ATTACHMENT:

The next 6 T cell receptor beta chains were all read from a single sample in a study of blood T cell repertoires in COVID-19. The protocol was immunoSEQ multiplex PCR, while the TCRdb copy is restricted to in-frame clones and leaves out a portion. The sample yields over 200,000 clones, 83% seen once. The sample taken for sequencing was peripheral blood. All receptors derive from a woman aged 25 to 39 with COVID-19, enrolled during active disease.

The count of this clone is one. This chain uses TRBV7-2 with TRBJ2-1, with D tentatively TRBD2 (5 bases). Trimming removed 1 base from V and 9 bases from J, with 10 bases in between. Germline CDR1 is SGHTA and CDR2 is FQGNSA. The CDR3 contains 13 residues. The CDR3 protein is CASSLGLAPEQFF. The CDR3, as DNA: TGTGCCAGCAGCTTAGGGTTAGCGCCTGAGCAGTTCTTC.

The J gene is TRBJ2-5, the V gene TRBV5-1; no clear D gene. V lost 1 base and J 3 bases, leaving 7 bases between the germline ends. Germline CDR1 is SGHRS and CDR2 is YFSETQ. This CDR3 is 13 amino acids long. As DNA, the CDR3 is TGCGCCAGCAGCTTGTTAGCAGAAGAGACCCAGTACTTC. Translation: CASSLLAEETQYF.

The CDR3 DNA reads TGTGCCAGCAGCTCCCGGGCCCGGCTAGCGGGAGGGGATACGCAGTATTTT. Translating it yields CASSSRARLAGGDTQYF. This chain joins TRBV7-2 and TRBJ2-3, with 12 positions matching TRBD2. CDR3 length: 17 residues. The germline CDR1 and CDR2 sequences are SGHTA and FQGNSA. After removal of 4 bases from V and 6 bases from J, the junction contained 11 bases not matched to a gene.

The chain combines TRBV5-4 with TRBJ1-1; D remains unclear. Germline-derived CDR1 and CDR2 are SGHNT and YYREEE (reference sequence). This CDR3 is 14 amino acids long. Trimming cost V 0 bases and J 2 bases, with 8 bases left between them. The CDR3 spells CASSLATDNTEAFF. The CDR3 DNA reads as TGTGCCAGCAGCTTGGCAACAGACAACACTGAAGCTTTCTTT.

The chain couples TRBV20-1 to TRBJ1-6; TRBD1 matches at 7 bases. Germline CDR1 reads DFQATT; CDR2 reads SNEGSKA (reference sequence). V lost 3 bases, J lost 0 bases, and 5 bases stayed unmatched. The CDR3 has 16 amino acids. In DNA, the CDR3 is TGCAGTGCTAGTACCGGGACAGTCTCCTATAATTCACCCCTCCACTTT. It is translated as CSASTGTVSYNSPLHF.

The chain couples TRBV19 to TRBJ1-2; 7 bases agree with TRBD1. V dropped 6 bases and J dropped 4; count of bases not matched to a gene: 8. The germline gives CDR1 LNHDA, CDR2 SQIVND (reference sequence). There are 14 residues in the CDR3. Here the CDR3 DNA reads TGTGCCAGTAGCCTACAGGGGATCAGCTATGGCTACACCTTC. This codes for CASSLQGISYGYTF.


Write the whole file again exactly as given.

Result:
The next 6 T cell receptor beta chains were all read from a single sample in a study of blood T cell repertoires in COVID-19. The protocol was immunoSEQ multiplex PCR, while the TCRdb copy is restricted to in-frame clones and leaves out a portion. The sample yields over 200,000 clones, 83% seen once. The sample taken for sequencing was peripheral blood. All receptors derive from a woman aged 25 to 39 with COVID-19, enrolled during active disease.

The count of this clone is one. This chain uses TRBV7-2 with TRBJ2-1, with D tentatively TRBD2 (5 bases). Trimming removed 1 base from V and 9 bases from J, with 10 bases in between. Germline CDR1 is SGHTA and CDR2 is FQGNSA. The CDR3 contains 13 residues. The CDR3 protein is CASSLGLAPEQFF. The CDR3, as DNA: TGTGCCAGCAGCTTAGGGTTAGCGCCTGAGCAGTTCTTC.

The J gene is TRBJ2-5, the V gene TRBV5-1; no clear D gene. V lost 1 base and J 3 bases, leaving 7 bases between the germline ends. Germline CDR1 is SGHRS and CDR2 is YFSETQ. This CDR3 is 13 amino acids long. As DNA, the CDR3 is TGCGCCAGCAGCTTGTTAGCAGAAGAGACCCAGTACTTC. Translation: CASSLLAEETQYF.

The CDR3 DNA reads TGTGCCAGCAGCTCCCGGGCCCGGCTAGCGGGAGGGGATACGCAGTATTTT. Translating it yields CASSSRARLAGGDTQYF. This chain joins TRBV7-2 and TRBJ2-3, with 12 positions matching TRBD2. CDR3 length: 17 residues. The germline CDR1 and CDR2 sequences are SGHTA and FQGNSA. After removal of 4 bases from V and 6 bases from J, the junction contained 11 bases not matched to a gene.

The chain combines TRBV5-4 with TRBJ1-1; D remains unclear. Germline-derived CDR1 and CDR2 are SGHNT and YYREEE (reference sequence). This CDR3 is 14 amino acids long. Trimming cost V 0 bases and J 2 bases, with 8 bases left between them. The CDR3 spells CASSLATDNTEAFF. The CDR3 DNA reads as TGTGCCAGCAGCTTGGCAACAGACAACACTGAAGCTTTCTTT.

The chain couples TRBV20-1 to TRBJ1-6; TRBD1 matches at 7 bases. Germline CDR1 reads DFQATT; CDR2 reads SNEGSKA (reference sequence). V lost 3 bases, J lost 0 bases, and 5 bases stayed unmatched. The CDR3 has 16 amino acids. In DNA, the CDR3 is TGCAGTGCTAGTACCGGGACAGTCTCCTATAATTCACCCCTCCACTTT. It is translated as CSASTGTVSYNSPLHF.

The chain couples TRBV19 to TRBJ1-2; 7 bases agree with TRBD1. V dropped 6 bases and J dropped 4; count of bases not matched to a gene: 8. The germline gives CDR1 LNHDA, CDR2 SQIVND (reference sequence). There are 14 residues in the CDR3. Here the CDR3 DNA reads TGTGCCAGTAGCCTACAGGGGATCAGCTATGGCTACACCTTC. This codes for CASSLQGISYGYTF.